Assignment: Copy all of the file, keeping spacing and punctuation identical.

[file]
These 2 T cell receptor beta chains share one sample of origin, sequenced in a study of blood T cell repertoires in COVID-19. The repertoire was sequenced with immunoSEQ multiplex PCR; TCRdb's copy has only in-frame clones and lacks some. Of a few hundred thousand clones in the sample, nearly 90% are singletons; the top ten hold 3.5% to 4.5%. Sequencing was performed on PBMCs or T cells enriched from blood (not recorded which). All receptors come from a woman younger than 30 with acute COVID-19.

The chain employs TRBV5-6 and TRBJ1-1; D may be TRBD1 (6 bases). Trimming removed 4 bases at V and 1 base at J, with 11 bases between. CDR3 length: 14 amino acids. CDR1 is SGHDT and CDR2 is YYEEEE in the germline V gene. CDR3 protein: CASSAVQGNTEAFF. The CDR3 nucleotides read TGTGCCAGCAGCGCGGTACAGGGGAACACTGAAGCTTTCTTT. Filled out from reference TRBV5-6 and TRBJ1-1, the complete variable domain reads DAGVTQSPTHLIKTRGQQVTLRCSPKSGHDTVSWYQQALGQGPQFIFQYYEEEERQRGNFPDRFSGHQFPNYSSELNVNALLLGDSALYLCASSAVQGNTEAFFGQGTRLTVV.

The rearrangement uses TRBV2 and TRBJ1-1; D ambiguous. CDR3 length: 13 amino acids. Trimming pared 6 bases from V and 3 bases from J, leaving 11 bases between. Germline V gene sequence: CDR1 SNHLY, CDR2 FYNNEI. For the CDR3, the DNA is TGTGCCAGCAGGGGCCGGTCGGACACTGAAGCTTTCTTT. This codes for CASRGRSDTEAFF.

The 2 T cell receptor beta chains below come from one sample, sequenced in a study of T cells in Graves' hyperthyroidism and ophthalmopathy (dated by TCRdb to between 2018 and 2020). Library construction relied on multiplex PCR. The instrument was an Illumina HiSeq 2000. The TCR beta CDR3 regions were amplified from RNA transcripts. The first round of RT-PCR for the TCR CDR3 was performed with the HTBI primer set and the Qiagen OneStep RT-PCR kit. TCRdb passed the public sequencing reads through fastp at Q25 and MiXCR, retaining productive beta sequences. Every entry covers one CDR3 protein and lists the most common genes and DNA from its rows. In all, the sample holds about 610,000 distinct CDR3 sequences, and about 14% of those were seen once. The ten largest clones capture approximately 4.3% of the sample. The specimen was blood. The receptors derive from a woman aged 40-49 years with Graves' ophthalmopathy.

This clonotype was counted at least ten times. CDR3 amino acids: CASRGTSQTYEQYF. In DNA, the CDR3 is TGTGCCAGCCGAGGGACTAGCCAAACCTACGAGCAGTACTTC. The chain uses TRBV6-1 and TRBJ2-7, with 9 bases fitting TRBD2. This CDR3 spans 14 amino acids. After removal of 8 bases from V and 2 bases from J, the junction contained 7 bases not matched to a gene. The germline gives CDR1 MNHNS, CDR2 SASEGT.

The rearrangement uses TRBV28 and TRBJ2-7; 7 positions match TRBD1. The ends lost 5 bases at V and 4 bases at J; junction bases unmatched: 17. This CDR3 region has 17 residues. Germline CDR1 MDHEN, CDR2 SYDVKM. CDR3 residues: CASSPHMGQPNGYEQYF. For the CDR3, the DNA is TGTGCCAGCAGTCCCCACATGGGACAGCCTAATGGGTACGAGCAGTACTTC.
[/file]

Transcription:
These 2 T cell receptor beta chains share one sample of origin, sequenced in a study of blood T cell repertoires in COVID-19. The repertoire was sequenced with immunoSEQ multiplex PCR; TCRdb's copy has only in-frame clones and lacks some. Of a few hundred thousand clones in the sample, nearly 90% are singletons; the top ten hold 3.5% to 4.5%. Sequencing was performed on PBMCs or T cells enriched from blood (not recorded which). All receptors come from a woman younger than 30 with acute COVID-19.

The chain employs TRBV5-6 and TRBJ1-1; D may be TRBD1 (6 bases). Trimming removed 4 bases at V and 1 base at J, with 11 bases between. CDR3 length: 14 amino acids. CDR1 is SGHDT and CDR2 is YYEEEE in the germline V gene. CDR3 protein: CASSAVQGNTEAFF. The CDR3 nucleotides read TGTGCCAGCAGCGCGGTACAGGGGAACACTGAAGCTTTCTTT. Filled out from reference TRBV5-6 and TRBJ1-1, the complete variable domain reads DAGVTQSPTHLIKTRGQQVTLRCSPKSGHDTVSWYQQALGQGPQFIFQYYEEEERQRGNFPDRFSGHQFPNYSSELNVNALLLGDSALYLCASSAVQGNTEAFFGQGTRLTVV.

The rearrangement uses TRBV2 and TRBJ1-1; D ambiguous. CDR3 length: 13 amino acids. Trimming pared 6 bases from V and 3 bases from J, leaving 11 bases between. Germline V gene sequence: CDR1 SNHLY, CDR2 FYNNEI. For the CDR3, the DNA is TGTGCCAGCAGGGGCCGGTCGGACACTGAAGCTTTCTTT. This codes for CASRGRSDTEAFF.

The 2 T cell receptor beta chains below come from one sample, sequenced in a study of T cells in Graves' hyperthyroidism and ophthalmopathy (dated by TCRdb to between 2018 and 2020). Library construction relied on multiplex PCR. The instrument was an Illumina HiSeq 2000. The TCR beta CDR3 regions were amplified from RNA transcripts. The first round of RT-PCR for the TCR CDR3 was performed with the HTBI primer set and the Qiagen OneStep RT-PCR kit. TCRdb passed the public sequencing reads through fastp at Q25 and MiXCR, retaining productive beta sequences. Every entry covers one CDR3 protein and lists the most common genes and DNA from its rows. In all, the sample holds about 610,000 distinct CDR3 sequences, and about 14% of those were seen once. The ten largest clones capture approximately 4.3% of the sample. The specimen was blood. The receptors derive from a woman aged 40-49 years with Graves' ophthalmopathy.

This clonotype was counted at least ten times. CDR3 amino acids: CASRGTSQTYEQYF. In DNA, the CDR3 is TGTGCCAGCCGAGGGACTAGCCAAACCTACGAGCAGTACTTC. The chain uses TRBV6-1 and TRBJ2-7, with 9 bases fitting TRBD2. This CDR3 spans 14 amino acids. After removal of 8 bases from V and 2 bases from J, the junction contained 7 bases not matched to a gene. The germline gives CDR1 MNHNS, CDR2 SASEGT.

The rearrangement uses TRBV28 and TRBJ2-7; 7 positions match TRBD1. The ends lost 5 bases at V and 4 bases at J; junction bases unmatched: 17. This CDR3 region has 17 residues. Germline CDR1 MDHEN, CDR2 SYDVKM. CDR3 residues: CASSPHMGQPNGYEQYF. For the CDR3, the DNA is TGTGCCAGCAGTCCCCACATGGGACAGCCTAATGGGTACGAGCAGTACTTC.